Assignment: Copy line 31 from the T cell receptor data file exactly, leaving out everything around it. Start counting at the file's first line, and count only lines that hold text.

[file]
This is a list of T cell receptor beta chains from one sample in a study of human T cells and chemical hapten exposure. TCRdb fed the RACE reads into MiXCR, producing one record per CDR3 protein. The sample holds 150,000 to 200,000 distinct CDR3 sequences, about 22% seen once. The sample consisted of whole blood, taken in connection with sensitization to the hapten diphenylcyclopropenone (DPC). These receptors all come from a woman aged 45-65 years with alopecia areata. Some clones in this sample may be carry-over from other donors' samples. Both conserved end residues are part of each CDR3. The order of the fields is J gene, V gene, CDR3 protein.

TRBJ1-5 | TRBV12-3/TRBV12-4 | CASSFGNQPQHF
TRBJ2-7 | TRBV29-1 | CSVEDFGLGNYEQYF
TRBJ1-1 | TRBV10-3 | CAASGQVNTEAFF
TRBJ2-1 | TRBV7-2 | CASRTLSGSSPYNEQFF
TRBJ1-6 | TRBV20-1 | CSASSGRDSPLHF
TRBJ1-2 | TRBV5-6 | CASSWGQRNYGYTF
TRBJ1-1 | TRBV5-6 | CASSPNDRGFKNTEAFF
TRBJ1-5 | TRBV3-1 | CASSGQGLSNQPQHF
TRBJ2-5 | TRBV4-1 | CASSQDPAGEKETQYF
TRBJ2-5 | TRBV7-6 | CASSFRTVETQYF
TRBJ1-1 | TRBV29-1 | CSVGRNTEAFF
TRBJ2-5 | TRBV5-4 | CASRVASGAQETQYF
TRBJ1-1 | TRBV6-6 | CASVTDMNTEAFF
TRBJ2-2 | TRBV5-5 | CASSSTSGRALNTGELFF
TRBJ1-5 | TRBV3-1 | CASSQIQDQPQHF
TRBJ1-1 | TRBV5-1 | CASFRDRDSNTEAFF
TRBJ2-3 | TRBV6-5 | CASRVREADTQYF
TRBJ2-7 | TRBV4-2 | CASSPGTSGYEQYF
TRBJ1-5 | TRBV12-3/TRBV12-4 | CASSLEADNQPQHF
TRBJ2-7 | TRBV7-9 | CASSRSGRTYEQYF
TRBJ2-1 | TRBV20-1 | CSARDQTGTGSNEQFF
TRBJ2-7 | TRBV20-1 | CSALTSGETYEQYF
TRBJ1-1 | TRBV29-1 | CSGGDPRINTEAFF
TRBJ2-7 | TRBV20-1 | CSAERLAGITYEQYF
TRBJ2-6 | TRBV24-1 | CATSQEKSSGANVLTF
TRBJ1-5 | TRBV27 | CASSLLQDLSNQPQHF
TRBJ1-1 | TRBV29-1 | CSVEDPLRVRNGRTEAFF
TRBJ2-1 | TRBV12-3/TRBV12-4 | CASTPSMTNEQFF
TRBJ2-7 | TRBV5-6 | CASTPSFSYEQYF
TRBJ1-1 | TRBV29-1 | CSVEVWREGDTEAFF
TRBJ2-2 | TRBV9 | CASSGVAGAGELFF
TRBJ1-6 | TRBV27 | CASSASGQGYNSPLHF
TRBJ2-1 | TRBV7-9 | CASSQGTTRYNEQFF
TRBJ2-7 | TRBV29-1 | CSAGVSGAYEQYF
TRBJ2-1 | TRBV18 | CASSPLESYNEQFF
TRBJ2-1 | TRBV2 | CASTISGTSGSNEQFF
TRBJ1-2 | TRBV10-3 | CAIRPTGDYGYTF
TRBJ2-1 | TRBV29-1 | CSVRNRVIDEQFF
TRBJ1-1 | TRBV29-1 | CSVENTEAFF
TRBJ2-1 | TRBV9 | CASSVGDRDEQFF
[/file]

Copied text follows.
TRBJ1-1 | TRBV29-1 | CSVEVWREGDTEAFF